The "Practice" posts are about progress and learning. The pictures and analysis of my own practice help me find areas that need improvement.
Anyone who has practiced some of this pose knows it can be tough to assess your own progress while trying to bend your body and turn your face to the floor.
The first thing that is different from regular Camel is that Full Camel is unsupported, so no hands on the lower back or hips. Quite the contrary really. Hands come in front of the legs, eventually the knees like a bowstring.
Once I can see my toes behind me, I stretch my arms over my head to grab onto them. I lower my head until it touches the floor. My elbows come to the floor, weight on the elbows not the head. Then I slowly walk my hands toward my ankles and my head into the bowl of my feet.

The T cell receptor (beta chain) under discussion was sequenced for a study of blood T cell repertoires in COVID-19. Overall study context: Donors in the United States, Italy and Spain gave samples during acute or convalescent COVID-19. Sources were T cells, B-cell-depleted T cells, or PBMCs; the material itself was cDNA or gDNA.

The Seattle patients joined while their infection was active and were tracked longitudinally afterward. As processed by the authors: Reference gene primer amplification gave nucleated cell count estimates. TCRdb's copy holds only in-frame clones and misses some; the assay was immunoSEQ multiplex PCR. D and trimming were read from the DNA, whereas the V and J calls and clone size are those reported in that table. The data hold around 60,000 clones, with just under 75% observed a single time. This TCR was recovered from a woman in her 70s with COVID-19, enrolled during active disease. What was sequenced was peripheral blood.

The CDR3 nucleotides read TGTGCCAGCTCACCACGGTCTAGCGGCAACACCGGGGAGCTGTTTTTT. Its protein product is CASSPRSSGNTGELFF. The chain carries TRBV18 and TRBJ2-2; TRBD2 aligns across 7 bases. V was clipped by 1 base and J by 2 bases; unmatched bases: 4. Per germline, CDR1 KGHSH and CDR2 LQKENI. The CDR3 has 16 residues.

Once my head is on my feet and my hands gripping my ankles, I stay here and breathe. It is an intense front side stretch, especially in the upper torso for me. I have to improve the arch in my upper thoracic spine. You can see in the pictures that the area between my sternum and throat is not bending much.
This journal honors my ongoing experience with the practice, study and teaching of yoga.
1) Sridaiva Yoga: Good Intention But Imbalanced
2) Understanding Chair Posture
2) Why I Don't Use Sanskrit or Say Namaste
3) The Meaningless Drudgery of Physical Yoga
5) Beyond Bikram: Why This Is a Great Time For Ghosh Yoga